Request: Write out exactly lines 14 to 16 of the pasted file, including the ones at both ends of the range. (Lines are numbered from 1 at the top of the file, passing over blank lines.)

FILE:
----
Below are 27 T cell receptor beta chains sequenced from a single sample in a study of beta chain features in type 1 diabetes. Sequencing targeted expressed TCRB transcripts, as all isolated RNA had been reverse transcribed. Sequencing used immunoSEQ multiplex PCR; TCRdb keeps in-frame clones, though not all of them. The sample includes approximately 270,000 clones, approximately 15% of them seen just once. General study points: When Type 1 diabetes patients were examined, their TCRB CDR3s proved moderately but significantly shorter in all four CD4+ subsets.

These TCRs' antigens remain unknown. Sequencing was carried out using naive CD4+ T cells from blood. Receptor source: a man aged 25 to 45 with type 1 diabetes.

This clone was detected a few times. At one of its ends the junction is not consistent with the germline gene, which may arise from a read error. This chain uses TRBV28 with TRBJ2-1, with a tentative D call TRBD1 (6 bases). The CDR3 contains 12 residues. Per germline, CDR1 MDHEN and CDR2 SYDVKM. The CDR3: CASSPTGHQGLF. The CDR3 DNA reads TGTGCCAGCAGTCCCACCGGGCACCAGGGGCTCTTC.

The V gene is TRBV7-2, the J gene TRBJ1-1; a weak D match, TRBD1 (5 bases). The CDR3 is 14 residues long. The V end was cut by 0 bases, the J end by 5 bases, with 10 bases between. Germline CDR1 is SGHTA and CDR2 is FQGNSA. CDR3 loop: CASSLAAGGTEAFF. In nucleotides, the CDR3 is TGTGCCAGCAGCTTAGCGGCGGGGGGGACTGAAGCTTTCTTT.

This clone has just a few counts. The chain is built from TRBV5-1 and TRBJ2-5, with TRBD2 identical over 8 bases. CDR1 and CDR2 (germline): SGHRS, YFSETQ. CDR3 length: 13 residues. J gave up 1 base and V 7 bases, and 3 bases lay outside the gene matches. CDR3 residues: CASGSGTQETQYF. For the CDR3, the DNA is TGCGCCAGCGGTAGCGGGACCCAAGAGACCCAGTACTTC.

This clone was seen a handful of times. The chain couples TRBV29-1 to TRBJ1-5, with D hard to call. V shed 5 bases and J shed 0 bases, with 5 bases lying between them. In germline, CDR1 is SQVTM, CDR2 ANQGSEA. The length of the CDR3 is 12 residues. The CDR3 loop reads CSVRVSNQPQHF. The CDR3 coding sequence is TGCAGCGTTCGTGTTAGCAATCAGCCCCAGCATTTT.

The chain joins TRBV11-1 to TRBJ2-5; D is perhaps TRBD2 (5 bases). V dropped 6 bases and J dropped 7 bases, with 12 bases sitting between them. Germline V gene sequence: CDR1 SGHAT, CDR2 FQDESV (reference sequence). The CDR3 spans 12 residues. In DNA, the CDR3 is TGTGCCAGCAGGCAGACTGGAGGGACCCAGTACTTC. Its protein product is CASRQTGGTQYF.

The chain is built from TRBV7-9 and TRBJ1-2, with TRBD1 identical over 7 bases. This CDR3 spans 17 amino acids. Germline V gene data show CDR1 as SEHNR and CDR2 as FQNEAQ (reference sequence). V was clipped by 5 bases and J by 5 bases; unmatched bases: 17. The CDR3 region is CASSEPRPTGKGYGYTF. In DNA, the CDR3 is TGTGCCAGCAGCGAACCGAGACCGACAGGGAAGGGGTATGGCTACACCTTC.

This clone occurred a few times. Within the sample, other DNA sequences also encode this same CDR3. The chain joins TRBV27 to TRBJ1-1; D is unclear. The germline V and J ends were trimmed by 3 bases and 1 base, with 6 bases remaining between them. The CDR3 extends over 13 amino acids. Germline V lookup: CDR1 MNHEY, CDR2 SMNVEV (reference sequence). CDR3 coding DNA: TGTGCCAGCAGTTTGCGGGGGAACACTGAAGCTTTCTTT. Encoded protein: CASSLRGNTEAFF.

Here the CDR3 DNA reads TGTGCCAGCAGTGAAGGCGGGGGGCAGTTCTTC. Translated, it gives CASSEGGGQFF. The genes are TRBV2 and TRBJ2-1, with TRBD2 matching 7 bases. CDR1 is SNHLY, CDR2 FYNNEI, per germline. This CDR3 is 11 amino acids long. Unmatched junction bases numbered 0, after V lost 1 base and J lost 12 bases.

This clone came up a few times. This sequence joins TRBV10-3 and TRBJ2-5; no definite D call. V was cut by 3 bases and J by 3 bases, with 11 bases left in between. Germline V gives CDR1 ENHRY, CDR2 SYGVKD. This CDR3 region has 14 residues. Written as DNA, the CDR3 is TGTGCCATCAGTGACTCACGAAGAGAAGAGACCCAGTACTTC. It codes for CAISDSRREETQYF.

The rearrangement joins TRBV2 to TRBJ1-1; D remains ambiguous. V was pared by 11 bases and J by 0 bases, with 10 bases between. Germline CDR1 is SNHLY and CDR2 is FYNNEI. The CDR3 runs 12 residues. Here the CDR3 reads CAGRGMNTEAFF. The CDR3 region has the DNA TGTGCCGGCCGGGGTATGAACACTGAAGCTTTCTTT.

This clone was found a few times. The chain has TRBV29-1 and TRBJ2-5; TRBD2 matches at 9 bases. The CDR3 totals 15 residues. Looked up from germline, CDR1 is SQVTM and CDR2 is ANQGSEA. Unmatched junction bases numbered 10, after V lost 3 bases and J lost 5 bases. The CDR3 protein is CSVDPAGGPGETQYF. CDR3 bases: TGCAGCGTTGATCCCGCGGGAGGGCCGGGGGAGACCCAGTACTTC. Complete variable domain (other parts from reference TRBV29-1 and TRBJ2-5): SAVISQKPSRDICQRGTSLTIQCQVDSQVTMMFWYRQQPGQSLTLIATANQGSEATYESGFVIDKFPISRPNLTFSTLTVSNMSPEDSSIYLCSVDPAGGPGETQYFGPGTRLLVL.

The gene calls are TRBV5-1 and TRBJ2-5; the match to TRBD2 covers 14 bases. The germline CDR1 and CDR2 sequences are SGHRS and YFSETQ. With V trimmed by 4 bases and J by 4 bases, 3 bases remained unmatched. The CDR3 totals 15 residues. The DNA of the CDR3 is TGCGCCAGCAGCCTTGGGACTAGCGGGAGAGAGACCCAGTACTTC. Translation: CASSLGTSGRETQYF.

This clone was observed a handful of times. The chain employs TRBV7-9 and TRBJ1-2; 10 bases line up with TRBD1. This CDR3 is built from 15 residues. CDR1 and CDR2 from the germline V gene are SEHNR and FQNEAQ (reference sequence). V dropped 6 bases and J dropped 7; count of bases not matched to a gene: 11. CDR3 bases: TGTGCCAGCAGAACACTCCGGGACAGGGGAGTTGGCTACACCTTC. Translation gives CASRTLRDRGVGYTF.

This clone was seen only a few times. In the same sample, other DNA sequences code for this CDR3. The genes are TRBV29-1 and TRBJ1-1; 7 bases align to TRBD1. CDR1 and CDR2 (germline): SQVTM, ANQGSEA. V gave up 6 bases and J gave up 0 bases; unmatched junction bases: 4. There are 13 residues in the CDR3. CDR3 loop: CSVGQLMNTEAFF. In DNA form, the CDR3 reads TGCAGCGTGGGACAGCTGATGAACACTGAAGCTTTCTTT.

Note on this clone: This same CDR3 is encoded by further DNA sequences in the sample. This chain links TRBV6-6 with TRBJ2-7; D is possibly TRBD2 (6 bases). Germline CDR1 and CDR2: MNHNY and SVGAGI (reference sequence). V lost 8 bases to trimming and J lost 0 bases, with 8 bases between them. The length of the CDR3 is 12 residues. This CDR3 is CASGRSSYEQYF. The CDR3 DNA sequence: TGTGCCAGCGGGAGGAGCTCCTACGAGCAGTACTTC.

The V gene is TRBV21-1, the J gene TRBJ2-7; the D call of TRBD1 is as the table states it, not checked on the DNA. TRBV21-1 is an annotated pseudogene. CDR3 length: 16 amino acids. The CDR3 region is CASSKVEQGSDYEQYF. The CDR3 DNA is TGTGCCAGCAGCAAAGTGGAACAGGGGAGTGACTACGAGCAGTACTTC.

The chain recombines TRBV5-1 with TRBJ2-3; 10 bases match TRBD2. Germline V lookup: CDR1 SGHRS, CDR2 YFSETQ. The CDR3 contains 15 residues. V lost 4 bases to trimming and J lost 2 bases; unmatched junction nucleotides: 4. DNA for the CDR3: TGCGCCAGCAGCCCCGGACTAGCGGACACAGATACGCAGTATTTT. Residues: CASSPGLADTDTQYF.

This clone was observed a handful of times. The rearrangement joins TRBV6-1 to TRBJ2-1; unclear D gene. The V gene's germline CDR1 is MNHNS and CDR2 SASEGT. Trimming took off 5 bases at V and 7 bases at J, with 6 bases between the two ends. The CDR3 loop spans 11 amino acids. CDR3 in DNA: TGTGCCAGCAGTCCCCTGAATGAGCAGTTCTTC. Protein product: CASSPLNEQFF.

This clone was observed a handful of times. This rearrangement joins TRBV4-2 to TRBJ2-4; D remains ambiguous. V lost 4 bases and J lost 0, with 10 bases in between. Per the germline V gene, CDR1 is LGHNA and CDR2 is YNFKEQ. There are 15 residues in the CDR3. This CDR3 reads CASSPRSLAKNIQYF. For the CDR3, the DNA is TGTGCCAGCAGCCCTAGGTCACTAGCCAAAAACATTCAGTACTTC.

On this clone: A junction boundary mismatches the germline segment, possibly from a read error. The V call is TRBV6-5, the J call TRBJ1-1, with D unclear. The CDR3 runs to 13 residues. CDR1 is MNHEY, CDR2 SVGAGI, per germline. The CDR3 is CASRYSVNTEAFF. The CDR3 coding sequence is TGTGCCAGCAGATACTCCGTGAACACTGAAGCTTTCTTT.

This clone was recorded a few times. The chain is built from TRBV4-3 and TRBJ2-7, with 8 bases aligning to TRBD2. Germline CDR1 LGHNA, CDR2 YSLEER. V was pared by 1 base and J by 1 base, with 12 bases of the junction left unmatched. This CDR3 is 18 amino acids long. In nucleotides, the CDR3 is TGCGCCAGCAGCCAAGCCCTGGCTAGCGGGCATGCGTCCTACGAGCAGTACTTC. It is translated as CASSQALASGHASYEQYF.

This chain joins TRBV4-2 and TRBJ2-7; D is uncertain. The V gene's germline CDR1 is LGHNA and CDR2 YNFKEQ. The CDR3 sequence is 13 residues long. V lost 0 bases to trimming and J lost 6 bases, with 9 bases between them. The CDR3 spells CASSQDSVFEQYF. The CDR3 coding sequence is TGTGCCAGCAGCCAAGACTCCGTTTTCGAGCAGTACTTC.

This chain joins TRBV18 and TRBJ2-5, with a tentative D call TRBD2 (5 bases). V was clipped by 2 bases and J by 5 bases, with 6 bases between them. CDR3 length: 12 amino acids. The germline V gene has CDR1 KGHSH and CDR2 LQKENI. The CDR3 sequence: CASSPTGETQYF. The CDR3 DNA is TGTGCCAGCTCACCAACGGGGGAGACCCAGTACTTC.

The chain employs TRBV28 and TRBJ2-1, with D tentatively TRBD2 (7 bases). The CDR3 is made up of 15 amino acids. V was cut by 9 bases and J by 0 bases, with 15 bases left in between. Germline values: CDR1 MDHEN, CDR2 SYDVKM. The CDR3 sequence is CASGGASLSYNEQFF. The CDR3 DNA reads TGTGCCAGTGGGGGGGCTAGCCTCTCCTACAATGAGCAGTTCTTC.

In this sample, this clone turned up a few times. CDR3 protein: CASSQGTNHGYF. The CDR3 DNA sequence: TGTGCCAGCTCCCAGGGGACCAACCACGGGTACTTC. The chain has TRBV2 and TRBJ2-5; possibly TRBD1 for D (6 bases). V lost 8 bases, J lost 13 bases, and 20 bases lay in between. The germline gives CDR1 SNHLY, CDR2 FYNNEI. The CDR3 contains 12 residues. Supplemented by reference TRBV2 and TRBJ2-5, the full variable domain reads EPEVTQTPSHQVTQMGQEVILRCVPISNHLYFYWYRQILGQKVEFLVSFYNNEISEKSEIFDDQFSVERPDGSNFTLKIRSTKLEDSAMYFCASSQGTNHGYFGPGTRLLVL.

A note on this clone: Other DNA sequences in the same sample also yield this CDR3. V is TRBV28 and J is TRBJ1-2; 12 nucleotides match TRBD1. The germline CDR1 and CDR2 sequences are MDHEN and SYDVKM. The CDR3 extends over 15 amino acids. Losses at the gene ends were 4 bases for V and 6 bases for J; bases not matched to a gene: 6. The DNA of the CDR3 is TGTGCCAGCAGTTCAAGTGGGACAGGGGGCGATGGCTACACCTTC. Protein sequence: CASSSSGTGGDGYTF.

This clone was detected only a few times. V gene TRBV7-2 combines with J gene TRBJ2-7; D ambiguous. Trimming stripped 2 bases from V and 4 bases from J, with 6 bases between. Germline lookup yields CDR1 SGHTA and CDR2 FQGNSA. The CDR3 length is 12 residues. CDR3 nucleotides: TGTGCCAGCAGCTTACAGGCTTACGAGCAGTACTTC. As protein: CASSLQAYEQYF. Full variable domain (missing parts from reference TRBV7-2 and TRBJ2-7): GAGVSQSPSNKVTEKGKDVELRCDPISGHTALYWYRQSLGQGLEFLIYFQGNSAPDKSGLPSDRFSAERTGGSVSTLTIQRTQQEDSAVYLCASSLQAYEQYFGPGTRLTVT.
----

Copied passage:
The gene calls are TRBV5-1 and TRBJ2-5; the match to TRBD2 covers 14 bases. The germline CDR1 and CDR2 sequences are SGHRS and YFSETQ. With V trimmed by 4 bases and J by 4 bases, 3 bases remained unmatched. The CDR3 totals 15 residues. The DNA of the CDR3 is TGCGCCAGCAGCCTTGGGACTAGCGGGAGAGAGACCCAGTACTTC. Translation: CASSLGTSGRETQYF.

This clone was observed a handful of times. The chain employs TRBV7-9 and TRBJ1-2; 10 bases line up with TRBD1. This CDR3 is built from 15 residues. CDR1 and CDR2 from the germline V gene are SEHNR and FQNEAQ (reference sequence). V dropped 6 bases and J dropped 7; count of bases not matched to a gene: 11. CDR3 bases: TGTGCCAGCAGAACACTCCGGGACAGGGGAGTTGGCTACACCTTC. Translation gives CASRTLRDRGVGYTF.

This clone was seen only a few times. In the same sample, other DNA sequences code for this CDR3. The genes are TRBV29-1 and TRBJ1-1; 7 bases align to TRBD1. CDR1 and CDR2 (germline): SQVTM, ANQGSEA. V gave up 6 bases and J gave up 0 bases; unmatched junction bases: 4. There are 13 residues in the CDR3. CDR3 loop: CSVGQLMNTEAFF. In DNA form, the CDR3 reads TGCAGCGTGGGACAGCTGATGAACACTGAAGCTTTCTTT.